The period for exchanging pesetas for euros ended on June 30 and on that date there were still notes and coins left unchanged, which accounted for 3.2% of the value of the old Spanish currency in circulation in December 2001, that is, the equivalent of 1,575 million euros . Of this figure, 793 million correspond to banknotes and 782 million to coins , which represents 1.7% and 31%, respectively, of the amount in circulation at the time of the introduction of the euro
The Bank of Spain has reported this Thursday that citizens, therefore, exchanged 96.8% of the value of the pesetas that were in circulation in December 2001, which amounted to 48,750 million euros . The largest volume of pesetas was exchanged in the first six months after the euro was put into circulation: until June 30, 2002, the date on which the banknotes and coins in pesetas could be exchanged both at the Bank of Spain and at the credit institutions, 94.5% of the amount of pesetas circulating at the end of 2001 was changed .
In September of last year, there were 1,599 million euros of coins and pesetas unchanged , and last April the figure had dropped to 1,586 million. The government extended in November last year the deadline for redemption on December 31, 2020 on June 30, 2021 and this facilitated to be exchanged 24 million euros compared to September 2020. The Bank of Spain, in fact, It registered long queues of citizens to make the change, but also estimated that 45% of the coins that were before the entry of the euro would never be exchanged because they are for collections, they are deteriorated or will have been lost.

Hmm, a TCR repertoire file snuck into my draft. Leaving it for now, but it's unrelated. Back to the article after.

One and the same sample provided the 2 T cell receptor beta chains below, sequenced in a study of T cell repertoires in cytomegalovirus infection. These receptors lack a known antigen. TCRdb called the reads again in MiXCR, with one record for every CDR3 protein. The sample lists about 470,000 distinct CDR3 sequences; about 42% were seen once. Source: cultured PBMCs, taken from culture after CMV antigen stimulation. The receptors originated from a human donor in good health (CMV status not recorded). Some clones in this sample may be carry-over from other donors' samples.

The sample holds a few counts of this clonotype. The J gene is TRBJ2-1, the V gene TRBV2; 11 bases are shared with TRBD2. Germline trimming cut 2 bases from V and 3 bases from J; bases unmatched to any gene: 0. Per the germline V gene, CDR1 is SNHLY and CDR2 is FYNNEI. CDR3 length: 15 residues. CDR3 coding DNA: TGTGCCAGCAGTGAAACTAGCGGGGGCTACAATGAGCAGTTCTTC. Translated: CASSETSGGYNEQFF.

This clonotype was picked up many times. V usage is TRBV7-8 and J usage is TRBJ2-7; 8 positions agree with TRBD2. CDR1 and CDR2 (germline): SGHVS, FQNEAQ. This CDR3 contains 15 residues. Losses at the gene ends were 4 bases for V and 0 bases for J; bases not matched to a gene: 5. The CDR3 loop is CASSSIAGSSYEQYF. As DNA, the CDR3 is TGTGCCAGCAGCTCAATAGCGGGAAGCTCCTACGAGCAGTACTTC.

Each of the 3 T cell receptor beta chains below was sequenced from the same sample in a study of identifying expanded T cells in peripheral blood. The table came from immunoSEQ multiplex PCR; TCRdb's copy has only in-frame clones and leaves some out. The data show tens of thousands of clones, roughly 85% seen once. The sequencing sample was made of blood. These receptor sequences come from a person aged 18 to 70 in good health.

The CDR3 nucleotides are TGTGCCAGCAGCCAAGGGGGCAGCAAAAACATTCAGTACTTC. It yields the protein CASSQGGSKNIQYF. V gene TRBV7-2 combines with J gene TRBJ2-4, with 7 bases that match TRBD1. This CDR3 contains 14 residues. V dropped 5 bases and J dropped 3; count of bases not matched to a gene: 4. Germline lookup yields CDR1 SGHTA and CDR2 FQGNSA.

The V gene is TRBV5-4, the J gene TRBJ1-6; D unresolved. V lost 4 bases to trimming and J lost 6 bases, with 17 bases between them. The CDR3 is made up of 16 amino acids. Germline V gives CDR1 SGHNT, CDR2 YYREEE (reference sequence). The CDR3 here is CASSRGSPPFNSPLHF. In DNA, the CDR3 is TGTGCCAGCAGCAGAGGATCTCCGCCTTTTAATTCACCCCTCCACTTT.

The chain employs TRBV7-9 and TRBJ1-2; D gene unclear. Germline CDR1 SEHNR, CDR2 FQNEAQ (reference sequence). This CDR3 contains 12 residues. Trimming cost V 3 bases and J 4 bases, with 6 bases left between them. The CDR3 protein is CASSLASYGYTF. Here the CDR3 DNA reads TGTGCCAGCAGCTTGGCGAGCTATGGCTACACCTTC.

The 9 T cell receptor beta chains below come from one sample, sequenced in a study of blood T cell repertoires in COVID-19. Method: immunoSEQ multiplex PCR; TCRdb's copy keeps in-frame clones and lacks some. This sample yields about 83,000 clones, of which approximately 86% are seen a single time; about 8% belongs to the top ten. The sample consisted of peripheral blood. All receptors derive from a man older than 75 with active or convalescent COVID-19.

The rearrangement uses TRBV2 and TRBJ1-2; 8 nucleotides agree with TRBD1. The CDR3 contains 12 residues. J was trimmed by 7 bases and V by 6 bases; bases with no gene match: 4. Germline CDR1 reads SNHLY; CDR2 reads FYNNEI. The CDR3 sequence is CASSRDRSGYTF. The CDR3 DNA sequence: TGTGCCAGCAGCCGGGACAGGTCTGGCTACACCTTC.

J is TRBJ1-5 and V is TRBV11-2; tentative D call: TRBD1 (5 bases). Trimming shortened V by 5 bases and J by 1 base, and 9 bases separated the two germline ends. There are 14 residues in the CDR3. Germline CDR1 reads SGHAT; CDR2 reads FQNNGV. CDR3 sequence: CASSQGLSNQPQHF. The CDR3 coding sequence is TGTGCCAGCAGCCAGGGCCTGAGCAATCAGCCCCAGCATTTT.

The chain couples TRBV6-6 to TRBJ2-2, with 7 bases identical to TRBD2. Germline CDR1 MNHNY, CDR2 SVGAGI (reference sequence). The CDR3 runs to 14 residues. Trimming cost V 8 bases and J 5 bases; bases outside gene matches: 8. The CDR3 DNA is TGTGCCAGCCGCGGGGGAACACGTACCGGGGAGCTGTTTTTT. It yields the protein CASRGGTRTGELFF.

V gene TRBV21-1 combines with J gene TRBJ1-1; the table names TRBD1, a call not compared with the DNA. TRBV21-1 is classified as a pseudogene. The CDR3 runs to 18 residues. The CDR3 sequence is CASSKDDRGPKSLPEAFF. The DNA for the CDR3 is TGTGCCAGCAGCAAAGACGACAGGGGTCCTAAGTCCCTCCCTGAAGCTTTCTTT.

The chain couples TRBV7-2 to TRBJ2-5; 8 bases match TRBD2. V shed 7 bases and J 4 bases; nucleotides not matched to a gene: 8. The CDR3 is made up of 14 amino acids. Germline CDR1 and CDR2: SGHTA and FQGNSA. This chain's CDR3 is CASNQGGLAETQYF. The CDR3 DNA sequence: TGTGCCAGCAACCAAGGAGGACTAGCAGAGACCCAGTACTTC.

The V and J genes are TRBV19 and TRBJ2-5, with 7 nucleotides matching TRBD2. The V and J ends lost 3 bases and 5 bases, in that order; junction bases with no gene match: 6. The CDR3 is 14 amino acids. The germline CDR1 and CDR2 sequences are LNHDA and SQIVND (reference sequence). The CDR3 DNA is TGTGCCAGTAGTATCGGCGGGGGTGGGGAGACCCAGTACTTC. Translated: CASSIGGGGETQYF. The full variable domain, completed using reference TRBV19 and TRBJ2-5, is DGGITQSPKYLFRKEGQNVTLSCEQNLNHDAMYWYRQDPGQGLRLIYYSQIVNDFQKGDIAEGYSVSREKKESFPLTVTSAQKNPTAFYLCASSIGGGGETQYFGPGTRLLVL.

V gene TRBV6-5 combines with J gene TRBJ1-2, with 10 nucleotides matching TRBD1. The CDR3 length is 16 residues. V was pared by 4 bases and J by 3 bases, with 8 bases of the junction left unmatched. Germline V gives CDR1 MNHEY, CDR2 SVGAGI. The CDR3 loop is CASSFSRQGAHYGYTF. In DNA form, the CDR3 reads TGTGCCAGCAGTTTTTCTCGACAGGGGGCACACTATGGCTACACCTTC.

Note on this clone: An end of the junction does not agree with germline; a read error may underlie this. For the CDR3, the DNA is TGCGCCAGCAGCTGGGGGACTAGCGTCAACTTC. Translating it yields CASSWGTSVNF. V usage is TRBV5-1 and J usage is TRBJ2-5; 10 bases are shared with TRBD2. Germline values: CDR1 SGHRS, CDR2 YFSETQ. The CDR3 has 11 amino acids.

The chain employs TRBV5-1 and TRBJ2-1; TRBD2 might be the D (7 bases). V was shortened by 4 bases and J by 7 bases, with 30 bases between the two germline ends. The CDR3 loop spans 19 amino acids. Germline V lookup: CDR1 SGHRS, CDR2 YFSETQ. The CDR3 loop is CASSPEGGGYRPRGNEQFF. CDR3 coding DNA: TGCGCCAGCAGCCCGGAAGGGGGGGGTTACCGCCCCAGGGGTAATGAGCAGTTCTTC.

Over a century
The peseta was born on October 19, 1868 by a government decree that established it as the basic unit of the Spanish monetary system. The first coins were minted in 1869 and the first banknote was issued in July 1874. On January 1, 2002 , euro banknotes and coins came into circulation , coexisting with pesetas until February 28 of that year, at which time from which the euro became the only legal tender.
In order to facilitate the replacement of pesetas, a period was established so that citizens could exchange their pesetas for euros. Until June 30, 2002, the exchange could be carried out both at the Bank of Spain and at credit institutions, and from that moment only at the different offices of the Bank of Spain.
All peseta banknotes after 1939 were exchangeable, while those issued between 1936 and 1939 had to be analyzed by experts because during the civil war there were numerous banknote issuers on each side and not all of them are valid. In the case of coins, only those that were in circulation since 2002 could be exchanged. Both bills and coins will be exchanged for their face value, that is, one euro for every 166,386 pesetas, although many of those coins or bills may have a higher collector value.